Grocery Chain Breach Affects 4.2 Million Credit, Debit Cards

While details of the breach have yet to be revealed, Hannaford President and CEO Ronald Hodge said in a written statement that the data was "illegally accessed from our computer systems during transmission of card authorization."

So far, at least 1,800 cases of fraud have already been reported as a result of the Hannaford breach. However, Hannaford officials maintained that the stolen data was limited to credit and debit card numbers and expiration dates, and that no personal information, such as names and addresses were accessed.

"While we deeply regret that this occurred, we do know that the scope is limited to account numbers and not to name or addresses or information that would allow identity theft," said Michael Norton, internal communications manager for Hannaford supermarkets. "That doesn't change the fact that we take it very seriously. It's just an important point so people have a sense of what the challenge is."

Hannaford, based in Scarborough, Maine, said that the data breach affected customer cards that were used at more than 270 stores, including the 165 stores it runs and operates, 106 Sweetbay stores in Florida and 23 independently run stores that use Hannaford operating systems.

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The company said it first became aware of suspicious credit card activity as the result of the breach on Feb. 27. Hannaford advised any customers who have made a credit or debit card purchase at one of its stores within the last three months to notify their credit card companies immediately and to keep a close eye on their account statements.

Maine is among the majority of states that have passed laws requiring public disclosure to all affected individuals following a data breach. However, the grocery retailer said that it wasn't legally required to disclose the breach but chose to do so once it had gathered enough information to be helpful to customers, according to a Boston Globe report.

The grocery chain said that it had alerted law enforcement authorities and was "working closely with them to help identify those responsible." Hannaford execs also maintained that the company was cooperating with credit and debit card issuers to further ensure protection of its affected customers.

In addition, Hannaford said that the company has continually "devoted significant resources to ensure Hannaford has comprehensive data security systems in place," asserting that its compliance standards "go above and beyond" industry requirements.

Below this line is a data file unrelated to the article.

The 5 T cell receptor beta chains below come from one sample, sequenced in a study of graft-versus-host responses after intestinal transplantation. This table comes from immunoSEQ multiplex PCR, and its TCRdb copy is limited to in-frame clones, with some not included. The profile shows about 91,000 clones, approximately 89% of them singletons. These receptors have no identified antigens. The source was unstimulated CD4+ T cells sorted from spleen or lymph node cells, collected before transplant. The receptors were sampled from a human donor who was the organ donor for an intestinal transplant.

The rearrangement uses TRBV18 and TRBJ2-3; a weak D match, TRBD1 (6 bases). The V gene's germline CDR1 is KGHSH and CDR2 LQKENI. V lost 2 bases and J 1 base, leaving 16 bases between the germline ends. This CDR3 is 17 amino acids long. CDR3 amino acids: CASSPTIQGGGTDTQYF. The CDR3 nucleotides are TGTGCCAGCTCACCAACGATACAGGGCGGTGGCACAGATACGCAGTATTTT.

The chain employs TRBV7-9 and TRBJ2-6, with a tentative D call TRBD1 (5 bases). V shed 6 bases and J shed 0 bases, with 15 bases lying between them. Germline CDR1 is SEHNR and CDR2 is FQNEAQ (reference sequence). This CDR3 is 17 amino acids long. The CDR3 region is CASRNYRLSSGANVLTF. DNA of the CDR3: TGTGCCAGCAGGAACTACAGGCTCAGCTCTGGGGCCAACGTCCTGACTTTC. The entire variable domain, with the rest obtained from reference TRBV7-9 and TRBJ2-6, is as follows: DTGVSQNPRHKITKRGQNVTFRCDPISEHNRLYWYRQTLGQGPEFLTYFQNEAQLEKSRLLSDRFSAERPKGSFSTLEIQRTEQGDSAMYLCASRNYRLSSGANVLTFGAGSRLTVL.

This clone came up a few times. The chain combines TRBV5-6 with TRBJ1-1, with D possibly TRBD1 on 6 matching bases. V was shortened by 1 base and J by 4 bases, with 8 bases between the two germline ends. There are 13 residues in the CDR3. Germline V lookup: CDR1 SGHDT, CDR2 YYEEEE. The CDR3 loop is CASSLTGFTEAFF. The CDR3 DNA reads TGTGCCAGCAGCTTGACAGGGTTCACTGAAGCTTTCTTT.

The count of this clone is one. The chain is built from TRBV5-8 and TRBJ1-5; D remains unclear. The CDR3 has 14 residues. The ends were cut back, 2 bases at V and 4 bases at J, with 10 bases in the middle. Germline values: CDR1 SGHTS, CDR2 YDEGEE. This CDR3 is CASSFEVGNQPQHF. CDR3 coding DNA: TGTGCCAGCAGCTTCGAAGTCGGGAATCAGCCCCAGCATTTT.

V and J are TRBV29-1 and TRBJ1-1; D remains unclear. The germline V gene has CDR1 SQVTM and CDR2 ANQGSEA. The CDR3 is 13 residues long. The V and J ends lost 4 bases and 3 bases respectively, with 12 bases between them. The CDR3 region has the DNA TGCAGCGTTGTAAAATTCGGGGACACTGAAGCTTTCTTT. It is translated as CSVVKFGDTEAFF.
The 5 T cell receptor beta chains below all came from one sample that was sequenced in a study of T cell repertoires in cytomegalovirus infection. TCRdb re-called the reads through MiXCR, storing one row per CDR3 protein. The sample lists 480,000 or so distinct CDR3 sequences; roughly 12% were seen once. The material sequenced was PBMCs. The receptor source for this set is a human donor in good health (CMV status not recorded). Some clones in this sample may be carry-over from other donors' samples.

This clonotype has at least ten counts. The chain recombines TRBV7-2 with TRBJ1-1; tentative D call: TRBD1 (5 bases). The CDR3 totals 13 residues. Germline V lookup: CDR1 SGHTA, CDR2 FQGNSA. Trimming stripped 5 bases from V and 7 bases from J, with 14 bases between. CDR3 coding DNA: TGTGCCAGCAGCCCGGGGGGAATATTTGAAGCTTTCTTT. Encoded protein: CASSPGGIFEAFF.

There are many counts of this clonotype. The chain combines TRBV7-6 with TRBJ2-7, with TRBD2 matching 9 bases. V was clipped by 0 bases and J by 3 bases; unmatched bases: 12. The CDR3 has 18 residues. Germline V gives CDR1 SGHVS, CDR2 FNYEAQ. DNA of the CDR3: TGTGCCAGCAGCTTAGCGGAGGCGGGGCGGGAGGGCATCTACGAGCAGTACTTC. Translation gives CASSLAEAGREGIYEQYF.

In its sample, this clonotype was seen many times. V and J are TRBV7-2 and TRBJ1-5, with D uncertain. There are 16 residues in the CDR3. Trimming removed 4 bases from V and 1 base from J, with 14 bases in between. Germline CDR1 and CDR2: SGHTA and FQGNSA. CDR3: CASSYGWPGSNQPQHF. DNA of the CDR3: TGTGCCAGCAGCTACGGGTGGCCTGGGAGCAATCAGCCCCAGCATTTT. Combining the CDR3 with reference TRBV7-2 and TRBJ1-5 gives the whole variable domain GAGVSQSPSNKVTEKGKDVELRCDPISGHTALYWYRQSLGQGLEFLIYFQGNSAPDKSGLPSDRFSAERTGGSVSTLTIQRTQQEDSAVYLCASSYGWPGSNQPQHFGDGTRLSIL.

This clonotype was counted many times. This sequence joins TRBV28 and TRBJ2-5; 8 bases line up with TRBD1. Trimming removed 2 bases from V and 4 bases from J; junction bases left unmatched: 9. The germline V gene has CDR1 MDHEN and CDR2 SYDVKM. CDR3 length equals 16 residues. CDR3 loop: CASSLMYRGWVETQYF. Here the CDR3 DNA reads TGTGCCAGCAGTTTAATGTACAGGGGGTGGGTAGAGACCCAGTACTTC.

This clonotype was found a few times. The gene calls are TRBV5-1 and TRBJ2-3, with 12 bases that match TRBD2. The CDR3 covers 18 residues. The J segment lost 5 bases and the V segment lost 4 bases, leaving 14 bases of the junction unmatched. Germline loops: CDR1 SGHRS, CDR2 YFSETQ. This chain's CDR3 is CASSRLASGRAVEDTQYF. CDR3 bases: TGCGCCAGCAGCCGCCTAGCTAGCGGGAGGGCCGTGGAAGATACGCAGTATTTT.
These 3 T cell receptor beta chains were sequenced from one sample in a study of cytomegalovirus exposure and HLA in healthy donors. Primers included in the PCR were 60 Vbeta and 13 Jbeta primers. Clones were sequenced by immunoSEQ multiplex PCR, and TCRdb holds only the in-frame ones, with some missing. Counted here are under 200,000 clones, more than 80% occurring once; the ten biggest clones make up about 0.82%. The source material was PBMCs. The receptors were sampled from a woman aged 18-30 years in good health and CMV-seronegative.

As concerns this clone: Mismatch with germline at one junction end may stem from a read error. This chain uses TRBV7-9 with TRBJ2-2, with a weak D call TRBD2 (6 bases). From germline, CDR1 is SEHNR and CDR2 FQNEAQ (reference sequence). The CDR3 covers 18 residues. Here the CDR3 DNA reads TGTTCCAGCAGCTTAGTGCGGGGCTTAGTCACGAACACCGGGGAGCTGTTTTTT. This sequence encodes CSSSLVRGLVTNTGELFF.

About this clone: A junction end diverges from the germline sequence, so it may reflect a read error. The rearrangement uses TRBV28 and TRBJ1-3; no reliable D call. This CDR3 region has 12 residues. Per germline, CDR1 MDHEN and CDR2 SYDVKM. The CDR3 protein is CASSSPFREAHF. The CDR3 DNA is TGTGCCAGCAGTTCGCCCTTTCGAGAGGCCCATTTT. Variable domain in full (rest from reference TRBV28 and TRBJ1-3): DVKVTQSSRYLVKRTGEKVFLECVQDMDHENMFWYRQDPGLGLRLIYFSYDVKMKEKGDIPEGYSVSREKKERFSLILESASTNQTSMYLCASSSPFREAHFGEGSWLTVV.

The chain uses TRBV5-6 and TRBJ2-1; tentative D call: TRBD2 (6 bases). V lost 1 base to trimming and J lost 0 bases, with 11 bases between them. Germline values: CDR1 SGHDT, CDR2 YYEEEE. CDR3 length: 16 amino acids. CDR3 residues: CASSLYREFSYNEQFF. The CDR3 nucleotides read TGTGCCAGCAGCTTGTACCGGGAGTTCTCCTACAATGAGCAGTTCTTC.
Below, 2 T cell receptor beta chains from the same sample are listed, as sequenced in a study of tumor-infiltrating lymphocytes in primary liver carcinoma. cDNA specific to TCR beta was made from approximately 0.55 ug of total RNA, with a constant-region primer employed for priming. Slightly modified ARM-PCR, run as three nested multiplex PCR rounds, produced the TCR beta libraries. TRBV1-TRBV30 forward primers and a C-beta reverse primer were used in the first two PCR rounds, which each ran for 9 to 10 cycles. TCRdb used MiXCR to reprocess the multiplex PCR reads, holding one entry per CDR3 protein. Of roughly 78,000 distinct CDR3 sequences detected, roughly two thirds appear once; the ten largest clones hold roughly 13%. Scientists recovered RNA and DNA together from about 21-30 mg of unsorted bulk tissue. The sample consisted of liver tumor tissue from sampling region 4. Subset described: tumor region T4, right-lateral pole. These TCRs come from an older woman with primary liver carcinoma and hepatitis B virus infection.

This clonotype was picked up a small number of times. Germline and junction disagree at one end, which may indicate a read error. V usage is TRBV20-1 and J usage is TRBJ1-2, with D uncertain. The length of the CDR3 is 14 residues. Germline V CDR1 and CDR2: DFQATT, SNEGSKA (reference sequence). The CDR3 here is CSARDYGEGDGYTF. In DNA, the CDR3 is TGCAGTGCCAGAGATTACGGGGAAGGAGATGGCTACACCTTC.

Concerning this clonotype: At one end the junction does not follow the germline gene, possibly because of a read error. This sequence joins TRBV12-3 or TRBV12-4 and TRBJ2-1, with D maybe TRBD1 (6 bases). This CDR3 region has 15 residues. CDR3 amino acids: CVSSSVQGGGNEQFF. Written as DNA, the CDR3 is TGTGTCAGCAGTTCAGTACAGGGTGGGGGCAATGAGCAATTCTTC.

"We're basically taking these steps to look at vulnerabilities, harden our systems, and increase monitoring," said Norton. "We think that over time, that's what's going to be most reassuring to our customers. But we're committed to looking ahead."

However, experts say that this latest incident underscores the need for businesses to classify their sensitive data and ensure that their systems are compliant with Payment Card Industry and other regulatory standards.

"(PCI compliance) is a significant effort for many businesses, which really means that they haven't finished. There are quite a few businesses out there that have not joined this bandwagon," said Avishai Wool, CTO and founder of AlgoSec. Wool said that often businesses fall short in security due to the fact that they rely systems or parts of systems that predate the Internet era. "Security may have been added as an afterthought. It wasn't engineered from the beginning and added at a later stage," he said.

Many breaches will continue to affect second-tier businesses, such as retailers, which might not have the appropriate technologies in place to counter sophisticated attacks, experts say. Security experts also assert that more and more businesses will likely feel compelled to upgrade security and meet regulatory compliance standards in order to keep their names out of the papers

"To ensure that the data is held securely, data should be held in encrypted form, something that the hackers can't get past, and protected with passwords and other security devices," said Graham Cluley, senior tech consultant at Sophos, adding that companies also will be required to closely examine and limit the number of people who have access to sensitive data. "Most of your workers will never need that information but have access to it," he said.

"Certainly compared to financial institutions, (retailers are) not as up to speed," Cluley added.

Meanwhile, the Massachusetts Bankers Association issued a statement on Monday that both Visa and Mastercard have already contacted between 60 and 70 banks in Massachusetts regarding the data breach.

MBA execs said that individual customers would be protected. "If cards are to be replaced, consumers will be notified by their bank," said Daniel Forte, president and CEO of the MBA in a written statement. "In the event that fraud does occur due to a data breach, even though our banks did not cause this breach, the banks will hold each customer harmless, refunding any lost money."

The MBA said that each bank that received an alert from the card companies will make its own decision whether or not to issue new cards or to simply monitor the potentially affected accounts as details about the breach unfold.

The MBA encouraged customers to monitor their accounts by going online or examining their bank statements that arrive in the mail. The MBA recommends that customers report any irregularities to their respective financial institutions.